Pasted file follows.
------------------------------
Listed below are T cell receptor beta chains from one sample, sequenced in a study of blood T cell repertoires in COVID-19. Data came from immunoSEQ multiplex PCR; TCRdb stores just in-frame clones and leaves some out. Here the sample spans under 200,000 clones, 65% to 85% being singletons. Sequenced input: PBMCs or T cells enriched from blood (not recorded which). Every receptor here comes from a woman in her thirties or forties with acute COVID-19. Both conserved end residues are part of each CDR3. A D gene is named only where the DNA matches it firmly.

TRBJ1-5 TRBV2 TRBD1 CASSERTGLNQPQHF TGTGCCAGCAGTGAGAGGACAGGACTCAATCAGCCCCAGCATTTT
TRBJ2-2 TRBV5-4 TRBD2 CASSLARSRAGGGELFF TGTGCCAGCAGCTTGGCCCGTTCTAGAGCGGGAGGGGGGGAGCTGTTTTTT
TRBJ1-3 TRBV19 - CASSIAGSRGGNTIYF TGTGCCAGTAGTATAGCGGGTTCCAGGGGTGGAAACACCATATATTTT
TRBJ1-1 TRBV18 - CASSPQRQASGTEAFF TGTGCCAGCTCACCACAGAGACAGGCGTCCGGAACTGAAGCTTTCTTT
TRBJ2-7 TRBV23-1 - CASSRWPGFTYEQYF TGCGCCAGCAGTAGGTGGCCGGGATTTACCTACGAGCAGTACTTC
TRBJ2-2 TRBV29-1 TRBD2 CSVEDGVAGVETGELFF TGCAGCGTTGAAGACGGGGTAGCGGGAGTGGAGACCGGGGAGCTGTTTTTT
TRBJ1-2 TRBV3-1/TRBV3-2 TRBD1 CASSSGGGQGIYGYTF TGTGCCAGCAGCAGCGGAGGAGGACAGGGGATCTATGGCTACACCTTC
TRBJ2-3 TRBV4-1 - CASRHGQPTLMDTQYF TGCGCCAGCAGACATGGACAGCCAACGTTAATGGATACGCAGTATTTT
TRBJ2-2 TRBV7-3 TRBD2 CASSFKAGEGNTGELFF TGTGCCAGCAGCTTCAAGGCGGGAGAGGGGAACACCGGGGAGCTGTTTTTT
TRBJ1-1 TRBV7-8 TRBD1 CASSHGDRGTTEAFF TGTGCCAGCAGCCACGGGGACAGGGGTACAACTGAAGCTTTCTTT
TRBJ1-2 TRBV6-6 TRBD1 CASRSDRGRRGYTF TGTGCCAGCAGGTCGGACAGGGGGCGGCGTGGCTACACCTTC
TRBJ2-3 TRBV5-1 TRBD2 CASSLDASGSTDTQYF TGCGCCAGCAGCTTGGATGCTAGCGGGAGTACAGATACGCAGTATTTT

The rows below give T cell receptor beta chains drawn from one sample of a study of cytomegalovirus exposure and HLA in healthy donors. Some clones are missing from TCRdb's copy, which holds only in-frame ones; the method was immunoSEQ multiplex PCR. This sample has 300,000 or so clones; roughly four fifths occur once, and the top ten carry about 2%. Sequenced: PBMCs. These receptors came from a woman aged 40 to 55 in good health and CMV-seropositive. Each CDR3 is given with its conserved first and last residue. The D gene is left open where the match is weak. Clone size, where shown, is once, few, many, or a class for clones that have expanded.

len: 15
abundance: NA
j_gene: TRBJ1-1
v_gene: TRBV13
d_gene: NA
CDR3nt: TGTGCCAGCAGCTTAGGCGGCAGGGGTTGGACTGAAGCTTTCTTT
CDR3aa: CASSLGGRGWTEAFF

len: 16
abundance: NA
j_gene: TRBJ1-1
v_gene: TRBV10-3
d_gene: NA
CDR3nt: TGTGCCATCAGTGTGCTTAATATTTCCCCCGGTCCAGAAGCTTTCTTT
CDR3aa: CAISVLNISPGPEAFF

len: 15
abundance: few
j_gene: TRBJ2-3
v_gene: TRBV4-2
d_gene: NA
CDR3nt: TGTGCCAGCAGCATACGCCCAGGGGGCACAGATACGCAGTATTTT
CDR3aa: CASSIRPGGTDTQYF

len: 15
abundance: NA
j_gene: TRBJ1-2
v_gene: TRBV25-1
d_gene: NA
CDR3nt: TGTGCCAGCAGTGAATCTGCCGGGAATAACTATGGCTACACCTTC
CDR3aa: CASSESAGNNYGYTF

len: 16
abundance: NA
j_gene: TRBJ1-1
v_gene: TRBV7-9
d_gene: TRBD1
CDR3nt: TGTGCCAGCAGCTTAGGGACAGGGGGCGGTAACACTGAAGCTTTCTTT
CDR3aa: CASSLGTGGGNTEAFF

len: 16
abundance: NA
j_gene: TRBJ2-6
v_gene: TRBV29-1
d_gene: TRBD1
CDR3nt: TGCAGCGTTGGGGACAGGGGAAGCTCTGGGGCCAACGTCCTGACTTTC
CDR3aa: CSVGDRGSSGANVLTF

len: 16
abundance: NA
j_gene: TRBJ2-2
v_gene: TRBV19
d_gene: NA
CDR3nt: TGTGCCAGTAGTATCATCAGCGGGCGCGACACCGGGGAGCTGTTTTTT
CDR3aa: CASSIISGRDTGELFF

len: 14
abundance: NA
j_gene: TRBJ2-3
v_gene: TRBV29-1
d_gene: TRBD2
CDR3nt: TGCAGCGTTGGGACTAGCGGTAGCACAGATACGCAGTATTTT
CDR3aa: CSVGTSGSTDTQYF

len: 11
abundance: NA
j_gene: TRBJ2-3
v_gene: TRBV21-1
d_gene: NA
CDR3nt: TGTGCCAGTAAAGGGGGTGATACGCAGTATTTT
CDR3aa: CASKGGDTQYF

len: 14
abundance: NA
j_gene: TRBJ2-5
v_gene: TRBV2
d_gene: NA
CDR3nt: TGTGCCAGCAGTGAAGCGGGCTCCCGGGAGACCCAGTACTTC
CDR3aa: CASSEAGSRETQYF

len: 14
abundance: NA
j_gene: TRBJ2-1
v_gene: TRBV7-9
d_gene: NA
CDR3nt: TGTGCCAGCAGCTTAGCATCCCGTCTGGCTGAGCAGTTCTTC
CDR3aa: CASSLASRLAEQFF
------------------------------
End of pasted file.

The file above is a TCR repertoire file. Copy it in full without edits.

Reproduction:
Listed below are T cell receptor beta chains from one sample, sequenced in a study of blood T cell repertoires in COVID-19. Data came from immunoSEQ multiplex PCR; TCRdb stores just in-frame clones and leaves some out. Here the sample spans under 200,000 clones, 65% to 85% being singletons. Sequenced input: PBMCs or T cells enriched from blood (not recorded which). Every receptor here comes from a woman in her thirties or forties with acute COVID-19. Both conserved end residues are part of each CDR3. A D gene is named only where the DNA matches it firmly.

TRBJ1-5 TRBV2 TRBD1 CASSERTGLNQPQHF TGTGCCAGCAGTGAGAGGACAGGACTCAATCAGCCCCAGCATTTT
TRBJ2-2 TRBV5-4 TRBD2 CASSLARSRAGGGELFF TGTGCCAGCAGCTTGGCCCGTTCTAGAGCGGGAGGGGGGGAGCTGTTTTTT
TRBJ1-3 TRBV19 - CASSIAGSRGGNTIYF TGTGCCAGTAGTATAGCGGGTTCCAGGGGTGGAAACACCATATATTTT
TRBJ1-1 TRBV18 - CASSPQRQASGTEAFF TGTGCCAGCTCACCACAGAGACAGGCGTCCGGAACTGAAGCTTTCTTT
TRBJ2-7 TRBV23-1 - CASSRWPGFTYEQYF TGCGCCAGCAGTAGGTGGCCGGGATTTACCTACGAGCAGTACTTC
TRBJ2-2 TRBV29-1 TRBD2 CSVEDGVAGVETGELFF TGCAGCGTTGAAGACGGGGTAGCGGGAGTGGAGACCGGGGAGCTGTTTTTT
TRBJ1-2 TRBV3-1/TRBV3-2 TRBD1 CASSSGGGQGIYGYTF TGTGCCAGCAGCAGCGGAGGAGGACAGGGGATCTATGGCTACACCTTC
TRBJ2-3 TRBV4-1 - CASRHGQPTLMDTQYF TGCGCCAGCAGACATGGACAGCCAACGTTAATGGATACGCAGTATTTT
TRBJ2-2 TRBV7-3 TRBD2 CASSFKAGEGNTGELFF TGTGCCAGCAGCTTCAAGGCGGGAGAGGGGAACACCGGGGAGCTGTTTTTT
TRBJ1-1 TRBV7-8 TRBD1 CASSHGDRGTTEAFF TGTGCCAGCAGCCACGGGGACAGGGGTACAACTGAAGCTTTCTTT
TRBJ1-2 TRBV6-6 TRBD1 CASRSDRGRRGYTF TGTGCCAGCAGGTCGGACAGGGGGCGGCGTGGCTACACCTTC
TRBJ2-3 TRBV5-1 TRBD2 CASSLDASGSTDTQYF TGCGCCAGCAGCTTGGATGCTAGCGGGAGTACAGATACGCAGTATTTT

The rows below give T cell receptor beta chains drawn from one sample of a study of cytomegalovirus exposure and HLA in healthy donors. Some clones are missing from TCRdb's copy, which holds only in-frame ones; the method was immunoSEQ multiplex PCR. This sample has 300,000 or so clones; roughly four fifths occur once, and the top ten carry about 2%. Sequenced: PBMCs. These receptors came from a woman aged 40 to 55 in good health and CMV-seropositive. Each CDR3 is given with its conserved first and last residue. The D gene is left open where the match is weak. Clone size, where shown, is once, few, many, or a class for clones that have expanded.

len: 15
abundance: NA
j_gene: TRBJ1-1
v_gene: TRBV13
d_gene: NA
CDR3nt: TGTGCCAGCAGCTTAGGCGGCAGGGGTTGGACTGAAGCTTTCTTT
CDR3aa: CASSLGGRGWTEAFF

len: 16
abundance: NA
j_gene: TRBJ1-1
v_gene: TRBV10-3
d_gene: NA
CDR3nt: TGTGCCATCAGTGTGCTTAATATTTCCCCCGGTCCAGAAGCTTTCTTT
CDR3aa: CAISVLNISPGPEAFF

len: 15
abundance: few
j_gene: TRBJ2-3
v_gene: TRBV4-2
d_gene: NA
CDR3nt: TGTGCCAGCAGCATACGCCCAGGGGGCACAGATACGCAGTATTTT
CDR3aa: CASSIRPGGTDTQYF

len: 15
abundance: NA
j_gene: TRBJ1-2
v_gene: TRBV25-1
d_gene: NA
CDR3nt: TGTGCCAGCAGTGAATCTGCCGGGAATAACTATGGCTACACCTTC
CDR3aa: CASSESAGNNYGYTF

len: 16
abundance: NA
j_gene: TRBJ1-1
v_gene: TRBV7-9
d_gene: TRBD1
CDR3nt: TGTGCCAGCAGCTTAGGGACAGGGGGCGGTAACACTGAAGCTTTCTTT
CDR3aa: CASSLGTGGGNTEAFF

len: 16
abundance: NA
j_gene: TRBJ2-6
v_gene: TRBV29-1
d_gene: TRBD1
CDR3nt: TGCAGCGTTGGGGACAGGGGAAGCTCTGGGGCCAACGTCCTGACTTTC
CDR3aa: CSVGDRGSSGANVLTF

len: 16
abundance: NA
j_gene: TRBJ2-2
v_gene: TRBV19
d_gene: NA
CDR3nt: TGTGCCAGTAGTATCATCAGCGGGCGCGACACCGGGGAGCTGTTTTTT
CDR3aa: CASSIISGRDTGELFF

len: 14
abundance: NA
j_gene: TRBJ2-3
v_gene: TRBV29-1
d_gene: TRBD2
CDR3nt: TGCAGCGTTGGGACTAGCGGTAGCACAGATACGCAGTATTTT
CDR3aa: CSVGTSGSTDTQYF

len: 11
abundance: NA
j_gene: TRBJ2-3
v_gene: TRBV21-1
d_gene: NA
CDR3nt: TGTGCCAGTAAAGGGGGTGATACGCAGTATTTT
CDR3aa: CASKGGDTQYF

len: 14
abundance: NA
j_gene: TRBJ2-5
v_gene: TRBV2
d_gene: NA
CDR3nt: TGTGCCAGCAGTGAAGCGGGCTCCCGGGAGACCCAGTACTTC
CDR3aa: CASSEAGSRETQYF

len: 14
abundance: NA
j_gene: TRBJ2-1
v_gene: TRBV7-9
d_gene: NA
CDR3nt: TGTGCCAGCAGCTTAGCATCCCGTCTGGCTGAGCAGTTCTTC
CDR3aa: CASSLASRLAEQFF